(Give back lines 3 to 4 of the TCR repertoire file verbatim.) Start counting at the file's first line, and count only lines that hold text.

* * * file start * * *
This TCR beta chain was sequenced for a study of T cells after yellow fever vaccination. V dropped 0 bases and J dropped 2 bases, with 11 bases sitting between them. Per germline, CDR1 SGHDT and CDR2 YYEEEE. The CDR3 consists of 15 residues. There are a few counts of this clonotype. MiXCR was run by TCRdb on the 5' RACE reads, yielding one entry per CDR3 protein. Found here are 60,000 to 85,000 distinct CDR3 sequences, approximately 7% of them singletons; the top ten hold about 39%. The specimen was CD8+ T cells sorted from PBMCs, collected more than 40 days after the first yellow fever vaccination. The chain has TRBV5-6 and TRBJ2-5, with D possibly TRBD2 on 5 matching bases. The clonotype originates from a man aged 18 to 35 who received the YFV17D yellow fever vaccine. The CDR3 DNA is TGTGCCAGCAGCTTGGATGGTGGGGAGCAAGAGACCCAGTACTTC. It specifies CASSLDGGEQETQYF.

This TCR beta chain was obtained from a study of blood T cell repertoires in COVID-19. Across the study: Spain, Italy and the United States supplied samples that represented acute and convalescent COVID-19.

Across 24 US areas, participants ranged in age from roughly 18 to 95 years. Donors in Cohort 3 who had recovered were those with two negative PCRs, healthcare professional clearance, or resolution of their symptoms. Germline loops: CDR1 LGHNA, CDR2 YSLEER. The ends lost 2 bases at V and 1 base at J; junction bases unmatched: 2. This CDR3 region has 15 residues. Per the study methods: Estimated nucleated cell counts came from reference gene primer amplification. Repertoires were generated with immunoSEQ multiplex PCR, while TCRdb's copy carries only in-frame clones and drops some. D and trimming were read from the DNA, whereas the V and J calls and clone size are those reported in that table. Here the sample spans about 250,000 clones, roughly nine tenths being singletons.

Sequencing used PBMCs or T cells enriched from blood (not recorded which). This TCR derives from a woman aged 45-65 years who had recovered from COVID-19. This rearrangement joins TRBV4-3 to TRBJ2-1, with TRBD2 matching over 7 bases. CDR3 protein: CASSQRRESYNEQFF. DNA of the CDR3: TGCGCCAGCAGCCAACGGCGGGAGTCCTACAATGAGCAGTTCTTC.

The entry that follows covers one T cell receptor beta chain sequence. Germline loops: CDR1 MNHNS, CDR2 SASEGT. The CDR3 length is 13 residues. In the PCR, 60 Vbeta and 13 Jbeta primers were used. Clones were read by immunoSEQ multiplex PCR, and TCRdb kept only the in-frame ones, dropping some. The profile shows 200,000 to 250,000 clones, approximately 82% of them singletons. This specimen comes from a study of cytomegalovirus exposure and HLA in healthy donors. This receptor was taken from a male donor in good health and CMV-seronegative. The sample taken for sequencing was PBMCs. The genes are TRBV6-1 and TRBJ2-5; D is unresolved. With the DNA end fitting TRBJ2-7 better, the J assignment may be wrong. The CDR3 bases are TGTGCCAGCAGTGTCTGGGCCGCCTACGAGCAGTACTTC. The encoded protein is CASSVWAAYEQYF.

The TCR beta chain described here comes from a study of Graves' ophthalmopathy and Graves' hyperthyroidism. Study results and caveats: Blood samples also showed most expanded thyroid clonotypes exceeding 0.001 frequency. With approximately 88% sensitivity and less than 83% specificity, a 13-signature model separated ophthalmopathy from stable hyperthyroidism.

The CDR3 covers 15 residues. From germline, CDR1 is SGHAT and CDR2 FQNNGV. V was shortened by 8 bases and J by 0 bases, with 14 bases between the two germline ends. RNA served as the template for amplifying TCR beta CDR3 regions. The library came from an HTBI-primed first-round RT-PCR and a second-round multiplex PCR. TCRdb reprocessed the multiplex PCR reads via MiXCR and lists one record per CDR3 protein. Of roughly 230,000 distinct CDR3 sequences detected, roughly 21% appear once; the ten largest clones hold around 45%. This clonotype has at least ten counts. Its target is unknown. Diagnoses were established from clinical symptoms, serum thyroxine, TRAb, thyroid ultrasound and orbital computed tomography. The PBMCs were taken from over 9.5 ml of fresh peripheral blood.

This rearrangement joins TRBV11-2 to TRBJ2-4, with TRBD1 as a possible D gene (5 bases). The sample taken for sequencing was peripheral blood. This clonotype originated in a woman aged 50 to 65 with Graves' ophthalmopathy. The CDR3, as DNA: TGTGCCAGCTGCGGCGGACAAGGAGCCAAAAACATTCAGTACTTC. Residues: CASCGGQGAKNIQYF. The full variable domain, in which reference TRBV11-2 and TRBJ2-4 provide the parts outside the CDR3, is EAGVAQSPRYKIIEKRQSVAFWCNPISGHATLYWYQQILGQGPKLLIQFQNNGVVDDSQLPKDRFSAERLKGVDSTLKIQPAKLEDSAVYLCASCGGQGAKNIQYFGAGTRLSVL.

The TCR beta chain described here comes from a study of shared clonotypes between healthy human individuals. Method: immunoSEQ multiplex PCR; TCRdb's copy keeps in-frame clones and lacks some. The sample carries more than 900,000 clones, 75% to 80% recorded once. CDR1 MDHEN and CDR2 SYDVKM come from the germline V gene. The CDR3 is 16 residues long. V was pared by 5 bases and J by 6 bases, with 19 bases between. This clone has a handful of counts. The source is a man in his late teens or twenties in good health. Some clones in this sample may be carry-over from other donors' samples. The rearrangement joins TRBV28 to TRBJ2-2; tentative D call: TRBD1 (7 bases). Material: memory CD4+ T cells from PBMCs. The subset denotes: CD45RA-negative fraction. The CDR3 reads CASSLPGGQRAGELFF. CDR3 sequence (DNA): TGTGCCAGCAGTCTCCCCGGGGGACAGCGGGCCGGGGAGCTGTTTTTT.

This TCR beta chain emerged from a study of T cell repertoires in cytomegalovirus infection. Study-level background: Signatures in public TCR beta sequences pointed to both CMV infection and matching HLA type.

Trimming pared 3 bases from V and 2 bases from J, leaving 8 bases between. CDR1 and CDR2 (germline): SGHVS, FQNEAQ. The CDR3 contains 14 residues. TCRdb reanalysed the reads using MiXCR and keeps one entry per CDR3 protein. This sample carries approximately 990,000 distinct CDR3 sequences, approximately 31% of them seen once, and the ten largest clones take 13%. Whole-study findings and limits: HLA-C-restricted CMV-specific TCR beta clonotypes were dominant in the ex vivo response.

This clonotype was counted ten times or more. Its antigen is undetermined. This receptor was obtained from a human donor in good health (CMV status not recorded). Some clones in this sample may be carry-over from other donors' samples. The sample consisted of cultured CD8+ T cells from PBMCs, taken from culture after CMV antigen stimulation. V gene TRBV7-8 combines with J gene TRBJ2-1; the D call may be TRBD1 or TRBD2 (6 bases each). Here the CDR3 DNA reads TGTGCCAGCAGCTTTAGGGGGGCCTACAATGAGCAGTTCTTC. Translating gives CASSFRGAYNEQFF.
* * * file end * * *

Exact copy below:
Across 24 US areas, participants ranged in age from roughly 18 to 95 years. Donors in Cohort 3 who had recovered were those with two negative PCRs, healthcare professional clearance, or resolution of their symptoms. Germline loops: CDR1 LGHNA, CDR2 YSLEER. The ends lost 2 bases at V and 1 base at J; junction bases unmatched: 2. This CDR3 region has 15 residues. Per the study methods: Estimated nucleated cell counts came from reference gene primer amplification. Repertoires were generated with immunoSEQ multiplex PCR, while TCRdb's copy carries only in-frame clones and drops some. D and trimming were read from the DNA, whereas the V and J calls and clone size are those reported in that table. Here the sample spans about 250,000 clones, roughly nine tenths being singletons.

Sequencing used PBMCs or T cells enriched from blood (not recorded which). This TCR derives from a woman aged 45-65 years who had recovered from COVID-19. This rearrangement joins TRBV4-3 to TRBJ2-1, with TRBD2 matching over 7 bases. CDR3 protein: CASSQRRESYNEQFF. DNA of the CDR3: TGCGCCAGCAGCCAACGGCGGGAGTCCTACAATGAGCAGTTCTTC.